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Russia's Potential Coronavirus Vaccine Does Not Present Severe Aspect Results, Producing Antibody Response: The Lancet Examine

A medical worker holds a syringe containing a flu vaccine at a mobile flu vaccination center in central Moscow. Centers.

Vyacheslav Prokofyev | TASS | Getty Images

First results from studies with Russia's potential coronavirus vaccine show no significant negative side effects, a study published in the specialist journal The Lancet found on Friday.

"Preliminary results from Russian studies show that # COVID19 vaccine candidates did not lead to serious adverse events and elicited an antibody response," said a tweet from the journal's Twitter account.

The doctors involved in the studies conducted "two open, non-randomized phase 1/2 studies in two hospitals in Russia" on 76 healthy volunteers aged 18 to 60, according to the Lancet article. It added that the vaccine formulations tested were "safe and well tolerated".

"The two 42-day studies – including 38 healthy adults each – did not reveal any serious side effects in the participants and confirmed that the vaccine candidates elicit an antibody response," the authors of the study write.

It added, "Large long-term studies, including a placebo comparison, and further monitoring are needed to determine the long-term safety and effectiveness of the vaccine in preventing COVID-19 infection."

"Sputnik V"

The vaccine, called "Sputnik V" in Russia, was the first in the world to be registered after it was approved by the country's health authorities last month. Russian President Vladimir Putin said at the time that full production should begin in September.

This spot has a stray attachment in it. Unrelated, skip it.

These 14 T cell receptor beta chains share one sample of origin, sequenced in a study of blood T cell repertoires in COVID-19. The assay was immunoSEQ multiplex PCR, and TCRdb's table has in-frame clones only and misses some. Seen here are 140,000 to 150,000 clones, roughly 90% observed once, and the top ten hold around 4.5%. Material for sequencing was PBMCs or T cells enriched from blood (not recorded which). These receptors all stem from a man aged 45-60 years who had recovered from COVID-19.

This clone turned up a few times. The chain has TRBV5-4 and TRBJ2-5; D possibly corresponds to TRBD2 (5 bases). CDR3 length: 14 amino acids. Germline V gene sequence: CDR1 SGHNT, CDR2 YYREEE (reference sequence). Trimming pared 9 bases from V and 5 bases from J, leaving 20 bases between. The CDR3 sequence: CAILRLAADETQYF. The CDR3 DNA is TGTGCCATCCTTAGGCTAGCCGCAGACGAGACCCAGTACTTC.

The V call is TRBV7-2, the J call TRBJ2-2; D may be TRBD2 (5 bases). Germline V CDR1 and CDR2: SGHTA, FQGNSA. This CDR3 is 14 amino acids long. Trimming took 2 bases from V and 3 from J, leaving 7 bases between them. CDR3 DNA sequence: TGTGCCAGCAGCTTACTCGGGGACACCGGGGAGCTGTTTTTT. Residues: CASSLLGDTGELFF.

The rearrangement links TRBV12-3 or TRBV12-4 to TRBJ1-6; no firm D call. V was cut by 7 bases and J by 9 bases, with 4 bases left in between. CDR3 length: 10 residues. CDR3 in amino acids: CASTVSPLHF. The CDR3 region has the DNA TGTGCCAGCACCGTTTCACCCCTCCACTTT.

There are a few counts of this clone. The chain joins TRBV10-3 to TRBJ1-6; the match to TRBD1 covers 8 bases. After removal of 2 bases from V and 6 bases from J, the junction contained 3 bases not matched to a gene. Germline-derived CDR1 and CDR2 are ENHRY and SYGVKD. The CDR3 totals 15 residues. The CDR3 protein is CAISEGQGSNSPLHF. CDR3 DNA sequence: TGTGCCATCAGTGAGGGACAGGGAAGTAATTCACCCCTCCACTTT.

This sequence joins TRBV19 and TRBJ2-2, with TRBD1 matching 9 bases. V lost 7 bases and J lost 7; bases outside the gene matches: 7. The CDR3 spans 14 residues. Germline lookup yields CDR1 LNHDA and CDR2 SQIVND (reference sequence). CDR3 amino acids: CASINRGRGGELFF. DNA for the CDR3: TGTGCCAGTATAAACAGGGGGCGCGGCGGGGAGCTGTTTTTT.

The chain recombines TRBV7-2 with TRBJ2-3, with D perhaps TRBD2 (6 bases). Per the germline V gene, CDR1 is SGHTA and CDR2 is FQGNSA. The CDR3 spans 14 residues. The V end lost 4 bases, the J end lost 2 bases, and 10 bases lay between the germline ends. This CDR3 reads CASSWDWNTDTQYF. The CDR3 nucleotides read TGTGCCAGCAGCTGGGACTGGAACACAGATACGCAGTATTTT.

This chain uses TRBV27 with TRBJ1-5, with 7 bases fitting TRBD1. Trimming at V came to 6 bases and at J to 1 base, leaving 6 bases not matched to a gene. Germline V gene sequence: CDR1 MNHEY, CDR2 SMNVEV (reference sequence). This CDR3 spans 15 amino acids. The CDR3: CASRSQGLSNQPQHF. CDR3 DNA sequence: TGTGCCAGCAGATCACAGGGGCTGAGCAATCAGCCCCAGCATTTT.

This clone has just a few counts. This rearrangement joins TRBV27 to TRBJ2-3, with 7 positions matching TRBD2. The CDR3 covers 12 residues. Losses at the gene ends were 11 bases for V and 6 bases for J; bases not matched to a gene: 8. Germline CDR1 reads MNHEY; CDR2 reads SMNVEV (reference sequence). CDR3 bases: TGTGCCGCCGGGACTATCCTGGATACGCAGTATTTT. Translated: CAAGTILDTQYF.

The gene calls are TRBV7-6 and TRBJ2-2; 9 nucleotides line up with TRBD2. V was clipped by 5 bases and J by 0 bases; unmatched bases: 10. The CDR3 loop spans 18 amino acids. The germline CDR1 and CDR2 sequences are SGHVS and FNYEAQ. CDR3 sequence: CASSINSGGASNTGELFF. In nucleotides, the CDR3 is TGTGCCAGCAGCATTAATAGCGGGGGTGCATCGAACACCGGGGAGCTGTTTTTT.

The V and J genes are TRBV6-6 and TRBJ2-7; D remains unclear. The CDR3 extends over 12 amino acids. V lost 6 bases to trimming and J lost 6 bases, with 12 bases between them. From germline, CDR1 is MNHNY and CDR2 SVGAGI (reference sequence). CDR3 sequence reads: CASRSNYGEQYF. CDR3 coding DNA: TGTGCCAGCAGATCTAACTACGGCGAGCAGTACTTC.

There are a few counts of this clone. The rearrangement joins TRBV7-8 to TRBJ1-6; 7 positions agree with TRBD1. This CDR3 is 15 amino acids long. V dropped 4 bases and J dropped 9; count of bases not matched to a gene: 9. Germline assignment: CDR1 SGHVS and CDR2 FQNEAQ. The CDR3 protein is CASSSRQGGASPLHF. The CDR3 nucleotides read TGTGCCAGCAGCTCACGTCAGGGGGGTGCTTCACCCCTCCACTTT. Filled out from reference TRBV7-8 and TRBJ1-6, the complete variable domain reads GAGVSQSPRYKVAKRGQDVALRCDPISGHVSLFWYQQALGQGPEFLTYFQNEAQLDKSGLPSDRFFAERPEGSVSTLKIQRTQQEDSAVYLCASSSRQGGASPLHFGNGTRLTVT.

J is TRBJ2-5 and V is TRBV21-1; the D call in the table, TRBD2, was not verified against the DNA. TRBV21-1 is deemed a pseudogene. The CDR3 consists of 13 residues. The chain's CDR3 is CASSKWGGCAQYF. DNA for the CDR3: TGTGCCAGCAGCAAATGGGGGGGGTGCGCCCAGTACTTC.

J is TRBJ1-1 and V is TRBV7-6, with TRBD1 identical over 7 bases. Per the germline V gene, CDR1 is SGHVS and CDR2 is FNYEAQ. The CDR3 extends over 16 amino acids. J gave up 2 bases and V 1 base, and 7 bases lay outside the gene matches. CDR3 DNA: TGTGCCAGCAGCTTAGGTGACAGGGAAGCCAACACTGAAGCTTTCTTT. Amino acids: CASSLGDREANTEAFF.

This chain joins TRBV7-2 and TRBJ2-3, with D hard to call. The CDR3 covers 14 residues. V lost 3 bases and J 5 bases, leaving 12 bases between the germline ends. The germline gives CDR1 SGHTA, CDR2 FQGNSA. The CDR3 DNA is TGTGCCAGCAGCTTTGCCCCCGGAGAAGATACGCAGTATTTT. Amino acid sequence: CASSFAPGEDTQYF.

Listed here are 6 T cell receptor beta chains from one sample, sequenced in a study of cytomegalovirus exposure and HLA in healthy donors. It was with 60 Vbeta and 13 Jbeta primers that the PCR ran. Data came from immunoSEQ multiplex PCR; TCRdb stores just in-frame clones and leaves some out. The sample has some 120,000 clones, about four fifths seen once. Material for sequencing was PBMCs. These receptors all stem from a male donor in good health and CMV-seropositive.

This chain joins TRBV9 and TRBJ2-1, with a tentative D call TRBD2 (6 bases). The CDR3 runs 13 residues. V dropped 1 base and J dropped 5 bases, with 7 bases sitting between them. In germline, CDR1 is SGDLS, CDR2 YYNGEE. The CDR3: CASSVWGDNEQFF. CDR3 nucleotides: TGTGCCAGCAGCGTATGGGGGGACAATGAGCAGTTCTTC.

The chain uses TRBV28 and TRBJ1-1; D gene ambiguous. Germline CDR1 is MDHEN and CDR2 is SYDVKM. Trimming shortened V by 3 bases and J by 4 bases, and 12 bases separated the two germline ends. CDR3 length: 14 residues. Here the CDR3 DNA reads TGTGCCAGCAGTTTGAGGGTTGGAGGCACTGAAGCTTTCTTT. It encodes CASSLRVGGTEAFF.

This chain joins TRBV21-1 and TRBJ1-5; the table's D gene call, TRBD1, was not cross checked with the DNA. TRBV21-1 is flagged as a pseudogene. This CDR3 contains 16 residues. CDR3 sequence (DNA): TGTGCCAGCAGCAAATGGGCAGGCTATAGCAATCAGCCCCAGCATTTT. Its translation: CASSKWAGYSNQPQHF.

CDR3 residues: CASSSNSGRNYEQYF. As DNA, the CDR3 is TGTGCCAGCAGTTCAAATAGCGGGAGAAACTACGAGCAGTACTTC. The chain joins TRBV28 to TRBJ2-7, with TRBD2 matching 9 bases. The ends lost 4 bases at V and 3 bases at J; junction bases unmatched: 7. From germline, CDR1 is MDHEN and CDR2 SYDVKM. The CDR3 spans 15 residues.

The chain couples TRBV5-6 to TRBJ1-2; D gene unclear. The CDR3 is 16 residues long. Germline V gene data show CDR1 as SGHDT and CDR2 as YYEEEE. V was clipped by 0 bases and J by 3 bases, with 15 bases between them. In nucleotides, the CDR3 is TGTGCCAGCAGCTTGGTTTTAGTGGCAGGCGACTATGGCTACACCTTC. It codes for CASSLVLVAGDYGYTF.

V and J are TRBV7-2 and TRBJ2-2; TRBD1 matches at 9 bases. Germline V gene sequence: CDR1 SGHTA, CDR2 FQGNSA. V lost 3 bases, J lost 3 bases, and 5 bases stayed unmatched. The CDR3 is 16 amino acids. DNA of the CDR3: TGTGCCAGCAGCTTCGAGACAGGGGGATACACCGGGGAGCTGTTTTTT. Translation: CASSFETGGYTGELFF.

The news drew criticism from around the world amid questions about its safety and effectiveness. At this point the vaccine had been through rapid phase 1 and 2 clinical trials in a small number of people, but no data from them were published. The Lancet study marks the first time trial results have been published in a prestigious international publication.

Kirill Dmitriev, the head of the Russian state fund RDIF, which supports the vaccine, hailed The Lancet's report as confirmation of his country's efforts in an interview with CNBC.

"We were very interested in the Russian vaccine being published in the Lancet, one of the most important Western medicine magazines," Dmitriev told CNBC's Julianna Tatelbaum. "It is very important to share information with the world … the results were very good, but basically the study showed that both antibodies and the cells' immune responses are very strong."

He added that Russia was "on track" to export the vaccine through November.

The Lancet is one of the oldest medical journals in the world, with editorial offices in New York, London and Beijing.

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